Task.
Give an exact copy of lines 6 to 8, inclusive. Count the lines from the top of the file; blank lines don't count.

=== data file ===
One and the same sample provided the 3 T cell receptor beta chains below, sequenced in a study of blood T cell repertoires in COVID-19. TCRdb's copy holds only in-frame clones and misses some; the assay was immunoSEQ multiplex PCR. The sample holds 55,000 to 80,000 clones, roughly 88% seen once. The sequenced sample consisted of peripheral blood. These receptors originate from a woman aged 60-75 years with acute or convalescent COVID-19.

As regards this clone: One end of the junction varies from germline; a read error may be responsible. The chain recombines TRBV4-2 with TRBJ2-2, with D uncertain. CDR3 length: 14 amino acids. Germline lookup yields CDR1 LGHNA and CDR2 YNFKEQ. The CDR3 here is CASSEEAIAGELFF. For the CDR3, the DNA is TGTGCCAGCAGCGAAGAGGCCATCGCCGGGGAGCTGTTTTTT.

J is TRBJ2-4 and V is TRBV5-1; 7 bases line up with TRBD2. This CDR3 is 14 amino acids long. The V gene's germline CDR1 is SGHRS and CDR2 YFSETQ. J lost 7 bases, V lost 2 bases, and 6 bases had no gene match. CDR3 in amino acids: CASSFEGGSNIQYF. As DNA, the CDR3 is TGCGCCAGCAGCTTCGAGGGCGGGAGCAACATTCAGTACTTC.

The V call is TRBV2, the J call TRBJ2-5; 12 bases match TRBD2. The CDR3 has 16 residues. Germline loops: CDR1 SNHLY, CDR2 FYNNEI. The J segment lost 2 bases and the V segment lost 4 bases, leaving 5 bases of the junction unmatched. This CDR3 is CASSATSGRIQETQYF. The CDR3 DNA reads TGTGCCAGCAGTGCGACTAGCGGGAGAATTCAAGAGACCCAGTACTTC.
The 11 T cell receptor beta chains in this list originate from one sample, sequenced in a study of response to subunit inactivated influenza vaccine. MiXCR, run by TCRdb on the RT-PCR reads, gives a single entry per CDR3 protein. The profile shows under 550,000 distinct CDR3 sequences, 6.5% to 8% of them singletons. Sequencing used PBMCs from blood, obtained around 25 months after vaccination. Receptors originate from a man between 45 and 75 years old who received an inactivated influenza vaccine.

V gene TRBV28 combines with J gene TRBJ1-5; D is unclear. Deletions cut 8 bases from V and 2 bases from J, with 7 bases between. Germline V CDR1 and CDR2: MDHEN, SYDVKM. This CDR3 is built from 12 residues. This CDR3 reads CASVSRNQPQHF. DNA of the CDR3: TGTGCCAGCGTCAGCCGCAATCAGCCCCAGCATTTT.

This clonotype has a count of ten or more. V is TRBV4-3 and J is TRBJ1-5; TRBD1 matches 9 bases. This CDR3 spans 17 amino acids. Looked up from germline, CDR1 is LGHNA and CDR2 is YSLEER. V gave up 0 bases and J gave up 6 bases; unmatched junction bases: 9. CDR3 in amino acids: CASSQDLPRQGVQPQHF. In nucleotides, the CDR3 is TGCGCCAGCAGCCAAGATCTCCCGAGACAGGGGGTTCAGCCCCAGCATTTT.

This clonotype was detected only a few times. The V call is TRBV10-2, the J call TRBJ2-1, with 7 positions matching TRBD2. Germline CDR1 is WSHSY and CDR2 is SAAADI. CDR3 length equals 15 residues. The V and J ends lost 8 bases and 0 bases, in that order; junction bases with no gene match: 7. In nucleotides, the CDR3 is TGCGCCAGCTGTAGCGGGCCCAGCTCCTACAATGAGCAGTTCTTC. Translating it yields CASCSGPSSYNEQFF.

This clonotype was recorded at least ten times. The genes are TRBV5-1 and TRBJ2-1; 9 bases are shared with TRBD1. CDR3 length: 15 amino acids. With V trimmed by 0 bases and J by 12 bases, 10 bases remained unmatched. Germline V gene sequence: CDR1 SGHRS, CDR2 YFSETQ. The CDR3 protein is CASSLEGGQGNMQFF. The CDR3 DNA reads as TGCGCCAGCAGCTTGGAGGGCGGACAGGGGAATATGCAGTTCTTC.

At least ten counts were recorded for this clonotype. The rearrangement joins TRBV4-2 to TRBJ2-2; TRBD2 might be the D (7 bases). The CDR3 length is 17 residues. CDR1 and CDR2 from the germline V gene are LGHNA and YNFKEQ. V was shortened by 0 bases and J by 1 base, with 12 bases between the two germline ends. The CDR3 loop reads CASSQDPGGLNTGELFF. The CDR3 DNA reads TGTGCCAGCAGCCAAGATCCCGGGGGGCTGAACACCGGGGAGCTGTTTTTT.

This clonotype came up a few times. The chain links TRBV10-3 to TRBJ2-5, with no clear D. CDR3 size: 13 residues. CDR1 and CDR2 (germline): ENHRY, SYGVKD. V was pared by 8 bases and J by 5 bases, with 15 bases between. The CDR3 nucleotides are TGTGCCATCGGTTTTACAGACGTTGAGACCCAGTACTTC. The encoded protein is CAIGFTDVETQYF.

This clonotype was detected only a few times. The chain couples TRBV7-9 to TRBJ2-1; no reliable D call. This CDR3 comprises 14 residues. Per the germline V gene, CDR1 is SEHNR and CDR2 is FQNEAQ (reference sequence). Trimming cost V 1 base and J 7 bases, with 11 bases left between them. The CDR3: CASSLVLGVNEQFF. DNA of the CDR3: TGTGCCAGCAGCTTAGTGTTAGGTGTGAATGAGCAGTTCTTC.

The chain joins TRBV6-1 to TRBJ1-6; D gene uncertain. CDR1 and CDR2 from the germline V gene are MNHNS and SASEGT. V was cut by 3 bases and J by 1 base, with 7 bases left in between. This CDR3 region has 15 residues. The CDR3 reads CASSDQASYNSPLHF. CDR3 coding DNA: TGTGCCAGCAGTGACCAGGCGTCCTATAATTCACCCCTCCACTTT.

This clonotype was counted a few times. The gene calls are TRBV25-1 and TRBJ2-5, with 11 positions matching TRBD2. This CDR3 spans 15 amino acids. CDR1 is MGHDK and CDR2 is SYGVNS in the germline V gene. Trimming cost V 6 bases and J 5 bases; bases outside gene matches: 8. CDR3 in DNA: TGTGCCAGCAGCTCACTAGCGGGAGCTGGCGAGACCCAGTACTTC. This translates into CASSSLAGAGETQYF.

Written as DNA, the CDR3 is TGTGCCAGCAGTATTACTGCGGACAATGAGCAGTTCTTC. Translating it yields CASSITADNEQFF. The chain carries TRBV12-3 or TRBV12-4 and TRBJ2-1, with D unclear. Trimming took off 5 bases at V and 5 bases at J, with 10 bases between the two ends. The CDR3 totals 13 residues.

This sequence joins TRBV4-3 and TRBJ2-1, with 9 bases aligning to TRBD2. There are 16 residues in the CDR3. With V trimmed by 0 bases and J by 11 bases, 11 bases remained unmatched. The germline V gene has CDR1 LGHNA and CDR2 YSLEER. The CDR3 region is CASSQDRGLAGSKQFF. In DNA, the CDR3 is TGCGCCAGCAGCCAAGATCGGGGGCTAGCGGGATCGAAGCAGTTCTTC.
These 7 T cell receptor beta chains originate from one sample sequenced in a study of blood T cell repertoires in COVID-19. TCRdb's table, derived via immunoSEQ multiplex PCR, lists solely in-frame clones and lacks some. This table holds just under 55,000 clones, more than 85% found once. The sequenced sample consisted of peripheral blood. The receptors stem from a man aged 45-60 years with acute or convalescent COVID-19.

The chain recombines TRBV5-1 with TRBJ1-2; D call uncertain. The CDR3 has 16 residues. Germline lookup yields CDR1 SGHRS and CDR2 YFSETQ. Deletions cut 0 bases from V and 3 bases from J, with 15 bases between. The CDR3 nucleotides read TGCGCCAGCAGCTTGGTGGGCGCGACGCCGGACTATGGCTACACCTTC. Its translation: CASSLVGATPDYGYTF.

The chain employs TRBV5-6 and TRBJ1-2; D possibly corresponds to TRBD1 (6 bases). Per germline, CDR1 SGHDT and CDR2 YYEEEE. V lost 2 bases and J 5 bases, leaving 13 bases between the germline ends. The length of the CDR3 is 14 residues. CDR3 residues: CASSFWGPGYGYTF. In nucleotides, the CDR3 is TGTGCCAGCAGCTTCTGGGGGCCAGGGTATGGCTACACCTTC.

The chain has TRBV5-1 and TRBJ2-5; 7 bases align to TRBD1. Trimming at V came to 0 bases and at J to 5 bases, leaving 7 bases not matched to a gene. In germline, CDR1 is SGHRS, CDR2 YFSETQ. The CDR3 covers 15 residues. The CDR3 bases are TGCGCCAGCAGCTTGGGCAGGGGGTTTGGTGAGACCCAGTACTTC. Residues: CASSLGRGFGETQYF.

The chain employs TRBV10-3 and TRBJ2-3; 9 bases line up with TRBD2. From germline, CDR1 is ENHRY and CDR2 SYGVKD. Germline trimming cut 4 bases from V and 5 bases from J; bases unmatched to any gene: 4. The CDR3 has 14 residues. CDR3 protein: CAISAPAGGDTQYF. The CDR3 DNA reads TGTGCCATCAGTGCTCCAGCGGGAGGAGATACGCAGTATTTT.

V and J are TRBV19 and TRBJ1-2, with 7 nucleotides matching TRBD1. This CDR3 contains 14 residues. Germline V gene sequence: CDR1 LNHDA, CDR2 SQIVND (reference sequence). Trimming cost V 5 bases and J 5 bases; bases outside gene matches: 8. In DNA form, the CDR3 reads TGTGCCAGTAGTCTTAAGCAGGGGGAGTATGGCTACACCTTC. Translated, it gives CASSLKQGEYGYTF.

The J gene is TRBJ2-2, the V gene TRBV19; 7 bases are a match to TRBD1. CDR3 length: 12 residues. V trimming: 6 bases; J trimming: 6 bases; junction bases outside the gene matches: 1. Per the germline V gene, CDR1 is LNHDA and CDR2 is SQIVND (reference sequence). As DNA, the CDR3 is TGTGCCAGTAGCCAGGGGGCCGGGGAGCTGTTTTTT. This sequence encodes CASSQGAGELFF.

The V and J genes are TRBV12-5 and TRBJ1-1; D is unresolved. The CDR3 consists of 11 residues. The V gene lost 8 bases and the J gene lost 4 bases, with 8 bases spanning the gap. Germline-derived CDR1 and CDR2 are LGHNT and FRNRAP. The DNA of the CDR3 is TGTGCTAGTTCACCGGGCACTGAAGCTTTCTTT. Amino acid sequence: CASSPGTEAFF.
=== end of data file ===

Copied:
V gene TRBV28 combines with J gene TRBJ1-5; D is unclear. Deletions cut 8 bases from V and 2 bases from J, with 7 bases between. Germline V CDR1 and CDR2: MDHEN, SYDVKM. This CDR3 is built from 12 residues. This CDR3 reads CASVSRNQPQHF. DNA of the CDR3: TGTGCCAGCGTCAGCCGCAATCAGCCCCAGCATTTT.

This clonotype has a count of ten or more. V is TRBV4-3 and J is TRBJ1-5; TRBD1 matches 9 bases. This CDR3 spans 17 amino acids. Looked up from germline, CDR1 is LGHNA and CDR2 is YSLEER. V gave up 0 bases and J gave up 6 bases; unmatched junction bases: 9. CDR3 in amino acids: CASSQDLPRQGVQPQHF. In nucleotides, the CDR3 is TGCGCCAGCAGCCAAGATCTCCCGAGACAGGGGGTTCAGCCCCAGCATTTT.

This clonotype was detected only a few times. The V call is TRBV10-2, the J call TRBJ2-1, with 7 positions matching TRBD2. Germline CDR1 is WSHSY and CDR2 is SAAADI. CDR3 length equals 15 residues. The V and J ends lost 8 bases and 0 bases, in that order; junction bases with no gene match: 7. In nucleotides, the CDR3 is TGCGCCAGCTGTAGCGGGCCCAGCTCCTACAATGAGCAGTTCTTC. Translating it yields CASCSGPSSYNEQFF.